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The warranty company's liaility is spelled out in thewarrantycontrat. Ther is o "prvity" between the warranty company and the tenant. Probably o liability by the warranty company o the tenant.
I expect that the warranty contract has aclause or clauses that limit liability to oly the owner, and provides no overage whatever if the house is not owner occupied.
What is the tenant'sproblem. () degrees isnt that ot. Buy a fan for two for the short term duration until the cgeap assed owner gets a contractor in to fix the AC.
Fifty years ago in the same location it got just as hot. Folks survived; "uninhabitable" my ass.
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Jim McLaughlin

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On 25 May 2006 13:48:45 -0700, snipped-for-privacy@hotmail.com wrote:

No.
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I seriously doubt any warrany would cover incedantal damages to the property or other related damages (rental fees for replacement apartment) beyond the cost of repairing or replacing the appliance or system covered. That disclaimer is SOP on just about every warranty I ever saw. Even my auto insurance wouldn't cover a replacement rental car unless I specifically bought that coverage.
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.

The AC breaks so you have to put them up elsewhere? What did people do in the tens of thousands of years before Ac was invented or very expensive? I recall living in a hot house in the 50's. No nanny government took us to an air conditioned hotel.
That said, I doubt the warranty company has any liability unless specified in the contract. Read the fine print.
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Thanks to those that provided a legitimate response to my post.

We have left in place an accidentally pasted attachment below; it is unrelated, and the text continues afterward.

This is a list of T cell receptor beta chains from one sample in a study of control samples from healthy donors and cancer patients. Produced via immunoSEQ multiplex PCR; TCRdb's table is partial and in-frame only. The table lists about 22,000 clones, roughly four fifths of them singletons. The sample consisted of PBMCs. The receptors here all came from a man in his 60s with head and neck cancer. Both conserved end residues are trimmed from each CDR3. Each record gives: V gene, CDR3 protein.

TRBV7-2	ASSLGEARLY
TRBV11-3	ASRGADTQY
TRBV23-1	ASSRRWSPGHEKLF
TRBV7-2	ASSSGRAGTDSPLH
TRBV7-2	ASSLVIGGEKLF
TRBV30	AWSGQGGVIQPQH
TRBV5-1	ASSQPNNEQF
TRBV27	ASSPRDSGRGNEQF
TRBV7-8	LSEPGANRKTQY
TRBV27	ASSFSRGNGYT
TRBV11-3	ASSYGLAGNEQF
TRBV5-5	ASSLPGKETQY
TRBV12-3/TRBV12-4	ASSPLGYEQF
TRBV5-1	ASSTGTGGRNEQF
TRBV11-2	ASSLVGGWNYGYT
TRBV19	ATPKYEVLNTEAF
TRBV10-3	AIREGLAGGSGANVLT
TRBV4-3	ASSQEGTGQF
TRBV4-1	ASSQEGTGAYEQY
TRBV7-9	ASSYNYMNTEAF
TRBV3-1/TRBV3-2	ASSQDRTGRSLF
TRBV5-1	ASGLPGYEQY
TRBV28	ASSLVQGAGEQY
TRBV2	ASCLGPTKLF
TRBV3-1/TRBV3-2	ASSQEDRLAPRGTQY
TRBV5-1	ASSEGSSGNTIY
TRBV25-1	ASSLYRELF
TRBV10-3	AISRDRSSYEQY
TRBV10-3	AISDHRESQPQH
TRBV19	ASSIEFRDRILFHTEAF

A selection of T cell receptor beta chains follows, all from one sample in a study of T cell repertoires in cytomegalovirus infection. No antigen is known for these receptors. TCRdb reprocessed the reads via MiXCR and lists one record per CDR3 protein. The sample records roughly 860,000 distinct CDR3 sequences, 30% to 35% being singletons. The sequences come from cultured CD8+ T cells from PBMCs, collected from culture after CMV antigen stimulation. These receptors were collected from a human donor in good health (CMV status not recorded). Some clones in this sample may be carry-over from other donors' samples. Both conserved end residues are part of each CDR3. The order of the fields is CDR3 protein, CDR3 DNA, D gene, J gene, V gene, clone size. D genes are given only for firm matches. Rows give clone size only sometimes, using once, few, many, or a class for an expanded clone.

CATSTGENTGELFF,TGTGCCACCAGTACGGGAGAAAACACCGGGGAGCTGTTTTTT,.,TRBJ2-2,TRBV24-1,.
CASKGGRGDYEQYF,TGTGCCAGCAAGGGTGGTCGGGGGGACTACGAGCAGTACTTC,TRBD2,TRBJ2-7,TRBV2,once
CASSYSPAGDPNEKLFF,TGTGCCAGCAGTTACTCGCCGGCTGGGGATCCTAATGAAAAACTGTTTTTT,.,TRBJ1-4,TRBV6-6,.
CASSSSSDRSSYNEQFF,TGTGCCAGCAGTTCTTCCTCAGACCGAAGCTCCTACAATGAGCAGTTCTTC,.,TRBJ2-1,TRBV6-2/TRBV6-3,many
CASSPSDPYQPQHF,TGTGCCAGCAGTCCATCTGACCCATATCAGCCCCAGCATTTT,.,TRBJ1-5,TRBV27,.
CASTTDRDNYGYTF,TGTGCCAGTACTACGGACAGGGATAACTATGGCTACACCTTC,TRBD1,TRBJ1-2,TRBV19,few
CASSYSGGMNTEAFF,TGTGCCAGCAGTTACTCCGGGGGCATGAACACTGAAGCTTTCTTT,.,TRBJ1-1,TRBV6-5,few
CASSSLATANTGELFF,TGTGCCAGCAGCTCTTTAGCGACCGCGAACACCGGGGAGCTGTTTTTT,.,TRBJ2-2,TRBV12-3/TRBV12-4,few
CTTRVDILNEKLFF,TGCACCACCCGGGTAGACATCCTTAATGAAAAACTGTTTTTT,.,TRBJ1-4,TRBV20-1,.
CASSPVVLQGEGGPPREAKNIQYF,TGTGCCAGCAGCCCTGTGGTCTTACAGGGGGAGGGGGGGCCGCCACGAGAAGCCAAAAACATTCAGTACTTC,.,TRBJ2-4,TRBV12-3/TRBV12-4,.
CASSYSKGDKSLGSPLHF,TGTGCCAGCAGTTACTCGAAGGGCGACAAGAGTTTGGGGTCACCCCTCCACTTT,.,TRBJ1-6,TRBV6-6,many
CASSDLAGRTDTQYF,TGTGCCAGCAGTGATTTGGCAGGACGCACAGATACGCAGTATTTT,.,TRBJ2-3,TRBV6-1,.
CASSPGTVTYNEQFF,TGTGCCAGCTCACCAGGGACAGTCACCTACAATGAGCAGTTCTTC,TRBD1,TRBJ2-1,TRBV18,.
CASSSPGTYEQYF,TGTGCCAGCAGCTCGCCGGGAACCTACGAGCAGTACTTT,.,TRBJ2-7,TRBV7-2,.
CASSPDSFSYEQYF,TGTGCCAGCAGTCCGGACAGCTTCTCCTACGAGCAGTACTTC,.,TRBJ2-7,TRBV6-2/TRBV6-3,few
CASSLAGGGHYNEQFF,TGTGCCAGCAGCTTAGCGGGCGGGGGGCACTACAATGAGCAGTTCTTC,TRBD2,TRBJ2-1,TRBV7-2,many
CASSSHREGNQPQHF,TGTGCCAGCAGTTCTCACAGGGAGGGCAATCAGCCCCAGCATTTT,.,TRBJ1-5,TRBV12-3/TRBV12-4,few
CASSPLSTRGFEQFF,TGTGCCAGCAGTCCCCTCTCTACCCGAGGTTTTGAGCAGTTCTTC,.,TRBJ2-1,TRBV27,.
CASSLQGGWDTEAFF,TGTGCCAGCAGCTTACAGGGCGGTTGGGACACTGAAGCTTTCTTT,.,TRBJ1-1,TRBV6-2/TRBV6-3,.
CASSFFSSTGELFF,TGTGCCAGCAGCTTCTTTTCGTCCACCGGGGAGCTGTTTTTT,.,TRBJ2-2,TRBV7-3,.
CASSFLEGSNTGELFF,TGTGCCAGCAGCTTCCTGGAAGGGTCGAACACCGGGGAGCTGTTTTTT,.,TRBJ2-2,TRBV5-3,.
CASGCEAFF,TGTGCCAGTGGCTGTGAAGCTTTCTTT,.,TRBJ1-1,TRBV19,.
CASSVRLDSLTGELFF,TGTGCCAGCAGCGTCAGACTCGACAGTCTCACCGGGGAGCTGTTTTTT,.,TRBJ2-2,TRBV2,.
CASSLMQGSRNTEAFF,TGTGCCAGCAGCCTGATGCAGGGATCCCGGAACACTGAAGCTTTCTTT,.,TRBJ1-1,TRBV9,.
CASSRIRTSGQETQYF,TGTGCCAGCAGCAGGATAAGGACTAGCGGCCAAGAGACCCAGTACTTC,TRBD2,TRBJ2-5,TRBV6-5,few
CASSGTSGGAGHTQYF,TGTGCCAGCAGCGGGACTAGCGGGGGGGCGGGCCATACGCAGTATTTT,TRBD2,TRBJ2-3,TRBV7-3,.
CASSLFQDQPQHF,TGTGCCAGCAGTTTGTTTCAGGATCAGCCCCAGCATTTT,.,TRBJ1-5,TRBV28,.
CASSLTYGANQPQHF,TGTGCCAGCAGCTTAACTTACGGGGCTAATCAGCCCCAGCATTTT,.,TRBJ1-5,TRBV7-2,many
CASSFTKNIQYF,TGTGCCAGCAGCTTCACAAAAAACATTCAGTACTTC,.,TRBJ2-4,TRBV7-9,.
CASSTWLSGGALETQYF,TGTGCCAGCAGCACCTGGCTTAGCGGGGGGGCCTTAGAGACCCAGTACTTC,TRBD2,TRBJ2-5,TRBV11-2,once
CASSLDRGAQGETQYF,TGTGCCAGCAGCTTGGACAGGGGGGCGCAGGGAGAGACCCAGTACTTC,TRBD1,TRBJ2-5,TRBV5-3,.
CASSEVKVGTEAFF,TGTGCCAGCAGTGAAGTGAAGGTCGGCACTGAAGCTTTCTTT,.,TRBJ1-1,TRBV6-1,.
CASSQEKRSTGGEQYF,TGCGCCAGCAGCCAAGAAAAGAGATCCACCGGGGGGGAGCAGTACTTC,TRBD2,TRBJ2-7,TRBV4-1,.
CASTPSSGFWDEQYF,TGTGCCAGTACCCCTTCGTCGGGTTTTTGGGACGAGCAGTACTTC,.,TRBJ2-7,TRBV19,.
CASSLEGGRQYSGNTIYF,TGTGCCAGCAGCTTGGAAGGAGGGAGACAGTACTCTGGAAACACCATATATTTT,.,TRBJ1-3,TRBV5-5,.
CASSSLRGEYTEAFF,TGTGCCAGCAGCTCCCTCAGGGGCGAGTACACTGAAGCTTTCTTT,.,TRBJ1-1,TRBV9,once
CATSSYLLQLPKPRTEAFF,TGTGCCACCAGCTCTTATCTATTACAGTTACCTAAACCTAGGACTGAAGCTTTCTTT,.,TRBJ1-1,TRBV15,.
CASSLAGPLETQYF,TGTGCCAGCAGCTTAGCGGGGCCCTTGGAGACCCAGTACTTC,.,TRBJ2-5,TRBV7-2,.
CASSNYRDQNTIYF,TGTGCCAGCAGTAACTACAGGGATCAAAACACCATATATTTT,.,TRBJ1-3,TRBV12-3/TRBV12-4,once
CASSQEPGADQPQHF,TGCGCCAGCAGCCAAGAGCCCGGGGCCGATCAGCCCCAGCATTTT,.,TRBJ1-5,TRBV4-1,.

For those of you that think people can live without A/C in extremely hot areas, what do you think about living in a house in the coldest climates with no heat?
And sorry, but people did not live in the area where the house is 50 years ago in homes with no cooling. No A/C, certainly, but they had evap cooling at the very least.
This brings up a different discussion altogether, but there can be no doubt that development in certain areas is possible and only happens as a result of modern technology. People in those areas then depend on that technology to survive; e.g. heating or cooling of buildings and homes.
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Can and has been done. Really, check it out.
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snipped-for-privacy@hotmail.com says...

As far as kinds of house and extent of building, you're right. Are you on the top floor or something of a multistory ? (now we see you're the tenant...).
But, having grown up in Texas in the '50s and '60s, I can attest that many, many people have lived without air conditioning OR evaporative cooling in the recent past. It's all about expectations. Open your windows, get a fan, sit outside in the shade, go see afternoon movies if you have to.
Cheers, Banty of Burkburnett
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It is irrelevant to you whether homeowner has warranty or not. If you are supposed to get ac, homeowner is liable to renter.